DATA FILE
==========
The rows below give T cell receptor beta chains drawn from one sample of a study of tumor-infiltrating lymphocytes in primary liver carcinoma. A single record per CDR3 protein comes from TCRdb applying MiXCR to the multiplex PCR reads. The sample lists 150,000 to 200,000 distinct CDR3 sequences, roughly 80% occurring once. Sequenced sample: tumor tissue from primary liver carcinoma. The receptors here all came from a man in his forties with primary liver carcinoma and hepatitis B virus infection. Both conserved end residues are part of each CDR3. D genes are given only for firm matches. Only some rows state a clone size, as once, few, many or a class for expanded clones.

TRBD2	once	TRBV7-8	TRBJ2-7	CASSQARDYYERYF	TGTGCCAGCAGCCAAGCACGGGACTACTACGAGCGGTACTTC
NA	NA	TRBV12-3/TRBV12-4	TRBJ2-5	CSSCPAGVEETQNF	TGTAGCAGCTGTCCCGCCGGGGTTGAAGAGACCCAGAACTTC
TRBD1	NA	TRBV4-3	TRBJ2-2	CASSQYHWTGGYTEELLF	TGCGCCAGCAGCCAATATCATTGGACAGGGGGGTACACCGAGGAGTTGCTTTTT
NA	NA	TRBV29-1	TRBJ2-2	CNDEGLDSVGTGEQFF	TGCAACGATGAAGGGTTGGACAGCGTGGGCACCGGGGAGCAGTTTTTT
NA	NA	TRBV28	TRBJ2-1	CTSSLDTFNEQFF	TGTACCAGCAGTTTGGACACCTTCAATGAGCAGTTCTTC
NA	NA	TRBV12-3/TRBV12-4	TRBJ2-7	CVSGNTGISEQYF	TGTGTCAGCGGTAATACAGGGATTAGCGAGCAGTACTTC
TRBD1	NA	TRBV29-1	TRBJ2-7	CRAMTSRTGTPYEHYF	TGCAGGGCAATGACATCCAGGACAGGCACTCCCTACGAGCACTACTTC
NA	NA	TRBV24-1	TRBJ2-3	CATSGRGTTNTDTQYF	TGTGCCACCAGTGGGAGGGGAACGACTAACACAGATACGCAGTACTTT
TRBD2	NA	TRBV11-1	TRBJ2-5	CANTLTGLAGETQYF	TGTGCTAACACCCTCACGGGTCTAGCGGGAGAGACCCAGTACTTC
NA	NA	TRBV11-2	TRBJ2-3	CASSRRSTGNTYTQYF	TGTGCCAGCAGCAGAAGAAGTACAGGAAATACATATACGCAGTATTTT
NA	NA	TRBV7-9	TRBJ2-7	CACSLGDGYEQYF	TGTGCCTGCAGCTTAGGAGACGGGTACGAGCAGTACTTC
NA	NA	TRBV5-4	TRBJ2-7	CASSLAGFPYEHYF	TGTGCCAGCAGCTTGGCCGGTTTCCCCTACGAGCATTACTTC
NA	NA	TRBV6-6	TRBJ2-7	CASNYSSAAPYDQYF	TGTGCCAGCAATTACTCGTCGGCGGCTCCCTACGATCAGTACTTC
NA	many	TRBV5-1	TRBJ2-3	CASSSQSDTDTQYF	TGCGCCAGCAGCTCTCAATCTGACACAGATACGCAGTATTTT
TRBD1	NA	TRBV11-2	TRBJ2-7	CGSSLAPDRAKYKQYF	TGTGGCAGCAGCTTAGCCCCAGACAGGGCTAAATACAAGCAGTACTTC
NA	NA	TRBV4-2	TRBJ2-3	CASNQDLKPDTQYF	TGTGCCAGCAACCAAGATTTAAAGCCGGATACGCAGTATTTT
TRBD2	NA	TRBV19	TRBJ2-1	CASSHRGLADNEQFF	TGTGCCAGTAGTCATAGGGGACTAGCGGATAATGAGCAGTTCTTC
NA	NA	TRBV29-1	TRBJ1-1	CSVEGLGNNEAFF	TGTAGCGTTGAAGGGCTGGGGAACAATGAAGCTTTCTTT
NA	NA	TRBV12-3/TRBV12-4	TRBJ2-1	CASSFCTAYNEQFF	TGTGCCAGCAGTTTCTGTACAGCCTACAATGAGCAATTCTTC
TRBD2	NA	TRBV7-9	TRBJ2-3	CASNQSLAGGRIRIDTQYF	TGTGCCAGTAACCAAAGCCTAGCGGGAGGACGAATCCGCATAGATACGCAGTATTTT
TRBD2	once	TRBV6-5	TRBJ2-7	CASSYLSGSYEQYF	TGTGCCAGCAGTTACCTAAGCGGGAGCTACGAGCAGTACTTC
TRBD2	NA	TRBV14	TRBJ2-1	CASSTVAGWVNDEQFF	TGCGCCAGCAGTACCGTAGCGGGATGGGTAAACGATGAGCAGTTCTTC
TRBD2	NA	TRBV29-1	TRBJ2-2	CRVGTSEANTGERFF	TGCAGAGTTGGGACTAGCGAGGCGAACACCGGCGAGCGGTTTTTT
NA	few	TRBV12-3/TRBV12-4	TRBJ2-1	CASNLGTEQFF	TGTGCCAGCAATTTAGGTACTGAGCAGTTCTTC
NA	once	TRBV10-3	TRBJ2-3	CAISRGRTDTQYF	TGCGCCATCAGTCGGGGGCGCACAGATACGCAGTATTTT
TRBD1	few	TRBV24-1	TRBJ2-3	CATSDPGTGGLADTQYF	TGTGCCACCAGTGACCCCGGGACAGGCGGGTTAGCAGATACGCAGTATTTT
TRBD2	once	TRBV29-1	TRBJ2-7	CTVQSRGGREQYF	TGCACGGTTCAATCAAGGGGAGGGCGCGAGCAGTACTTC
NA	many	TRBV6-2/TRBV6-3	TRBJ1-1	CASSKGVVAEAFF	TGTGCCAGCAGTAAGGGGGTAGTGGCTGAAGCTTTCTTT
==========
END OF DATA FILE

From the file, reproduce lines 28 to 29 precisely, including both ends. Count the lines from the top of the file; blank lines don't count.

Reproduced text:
TRBD2	once	TRBV29-1	TRBJ2-7	CTVQSRGGREQYF	TGCACGGTTCAATCAAGGGGAGGGCGCGAGCAGTACTTC
NA	many	TRBV6-2/TRBV6-3	TRBJ1-1	CASSKGVVAEAFF	TGTGCCAGCAGTAAGGGGGTAGTGGCTGAAGCTTTCTTT